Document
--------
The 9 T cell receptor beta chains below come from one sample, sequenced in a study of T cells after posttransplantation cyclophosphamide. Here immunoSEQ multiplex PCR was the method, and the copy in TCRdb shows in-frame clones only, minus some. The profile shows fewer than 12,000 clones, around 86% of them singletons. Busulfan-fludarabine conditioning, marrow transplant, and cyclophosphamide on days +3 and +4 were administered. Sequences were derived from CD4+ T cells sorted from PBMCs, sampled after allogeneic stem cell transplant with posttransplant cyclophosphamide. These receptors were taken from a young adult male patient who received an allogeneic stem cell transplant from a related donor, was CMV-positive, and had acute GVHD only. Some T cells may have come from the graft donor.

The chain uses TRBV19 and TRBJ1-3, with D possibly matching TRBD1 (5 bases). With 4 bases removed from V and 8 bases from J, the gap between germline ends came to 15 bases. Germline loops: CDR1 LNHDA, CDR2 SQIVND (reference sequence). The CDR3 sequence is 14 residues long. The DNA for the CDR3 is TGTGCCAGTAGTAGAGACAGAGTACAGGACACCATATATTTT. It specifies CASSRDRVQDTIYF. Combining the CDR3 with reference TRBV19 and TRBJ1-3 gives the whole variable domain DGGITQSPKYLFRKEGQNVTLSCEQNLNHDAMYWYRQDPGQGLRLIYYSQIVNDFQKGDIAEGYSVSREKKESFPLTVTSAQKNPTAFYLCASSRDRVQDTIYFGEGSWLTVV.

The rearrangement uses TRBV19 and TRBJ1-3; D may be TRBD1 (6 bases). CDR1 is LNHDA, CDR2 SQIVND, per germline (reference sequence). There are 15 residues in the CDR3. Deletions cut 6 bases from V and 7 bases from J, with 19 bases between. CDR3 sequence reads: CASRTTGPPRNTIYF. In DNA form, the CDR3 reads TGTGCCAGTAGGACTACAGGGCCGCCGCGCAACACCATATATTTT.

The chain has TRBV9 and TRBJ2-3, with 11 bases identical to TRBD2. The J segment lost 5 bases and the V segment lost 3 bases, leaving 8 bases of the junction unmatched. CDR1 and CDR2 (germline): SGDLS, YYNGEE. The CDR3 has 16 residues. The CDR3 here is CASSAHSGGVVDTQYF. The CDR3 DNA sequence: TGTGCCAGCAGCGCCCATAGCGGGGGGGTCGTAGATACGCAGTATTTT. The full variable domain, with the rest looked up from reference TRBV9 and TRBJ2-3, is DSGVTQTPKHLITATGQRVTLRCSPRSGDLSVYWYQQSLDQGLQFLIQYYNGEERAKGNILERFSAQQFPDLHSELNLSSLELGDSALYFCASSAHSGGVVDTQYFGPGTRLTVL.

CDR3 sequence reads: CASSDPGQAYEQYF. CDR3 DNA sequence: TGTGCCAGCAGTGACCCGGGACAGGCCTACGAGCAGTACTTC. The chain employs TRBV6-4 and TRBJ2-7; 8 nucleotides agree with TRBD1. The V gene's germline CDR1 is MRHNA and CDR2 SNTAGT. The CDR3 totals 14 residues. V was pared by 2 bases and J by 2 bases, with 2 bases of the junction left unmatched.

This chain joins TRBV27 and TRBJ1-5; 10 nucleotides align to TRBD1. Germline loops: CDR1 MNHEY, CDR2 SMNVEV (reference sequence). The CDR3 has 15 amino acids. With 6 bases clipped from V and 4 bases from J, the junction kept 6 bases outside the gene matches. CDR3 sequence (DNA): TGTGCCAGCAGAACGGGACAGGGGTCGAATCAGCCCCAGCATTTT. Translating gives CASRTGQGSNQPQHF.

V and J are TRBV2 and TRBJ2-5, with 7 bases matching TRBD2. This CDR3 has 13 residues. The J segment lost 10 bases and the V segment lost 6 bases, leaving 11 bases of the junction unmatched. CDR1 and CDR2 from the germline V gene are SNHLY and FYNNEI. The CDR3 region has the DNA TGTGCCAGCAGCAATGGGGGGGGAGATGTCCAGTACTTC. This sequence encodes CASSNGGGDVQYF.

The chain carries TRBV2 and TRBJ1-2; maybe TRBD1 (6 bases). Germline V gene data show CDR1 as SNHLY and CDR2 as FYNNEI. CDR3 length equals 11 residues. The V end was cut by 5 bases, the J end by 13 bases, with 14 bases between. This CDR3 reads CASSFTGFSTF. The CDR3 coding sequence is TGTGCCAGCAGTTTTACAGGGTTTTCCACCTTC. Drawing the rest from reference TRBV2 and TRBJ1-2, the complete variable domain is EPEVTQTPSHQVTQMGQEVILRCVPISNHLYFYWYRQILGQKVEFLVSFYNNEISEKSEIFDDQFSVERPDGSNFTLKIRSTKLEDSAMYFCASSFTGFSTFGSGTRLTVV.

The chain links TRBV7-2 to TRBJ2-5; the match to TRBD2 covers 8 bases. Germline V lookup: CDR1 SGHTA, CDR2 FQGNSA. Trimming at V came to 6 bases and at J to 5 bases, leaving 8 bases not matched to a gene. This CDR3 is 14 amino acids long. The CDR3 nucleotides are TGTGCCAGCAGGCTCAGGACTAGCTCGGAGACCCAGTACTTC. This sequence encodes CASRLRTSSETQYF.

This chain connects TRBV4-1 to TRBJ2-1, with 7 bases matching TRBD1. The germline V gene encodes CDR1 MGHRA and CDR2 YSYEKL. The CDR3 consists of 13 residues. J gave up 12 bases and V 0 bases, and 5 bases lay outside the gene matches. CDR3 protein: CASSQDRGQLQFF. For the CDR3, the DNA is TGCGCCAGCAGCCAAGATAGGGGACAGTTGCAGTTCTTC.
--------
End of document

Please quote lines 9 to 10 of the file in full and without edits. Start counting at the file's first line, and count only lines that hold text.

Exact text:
The chain links TRBV7-2 to TRBJ2-5; the match to TRBD2 covers 8 bases. Germline V lookup: CDR1 SGHTA, CDR2 FQGNSA. Trimming at V came to 6 bases and at J to 5 bases, leaving 8 bases not matched to a gene. This CDR3 is 14 amino acids long. The CDR3 nucleotides are TGTGCCAGCAGGCTCAGGACTAGCTCGGAGACCCAGTACTTC. This sequence encodes CASRLRTSSETQYF.

This chain connects TRBV4-1 to TRBJ2-1, with 7 bases matching TRBD1. The germline V gene encodes CDR1 MGHRA and CDR2 YSYEKL. The CDR3 consists of 13 residues. J gave up 12 bases and V 0 bases, and 5 bases lay outside the gene matches. CDR3 protein: CASSQDRGQLQFF. For the CDR3, the DNA is TGCGCCAGCAGCCAAGATAGGGGACAGTTGCAGTTCTTC.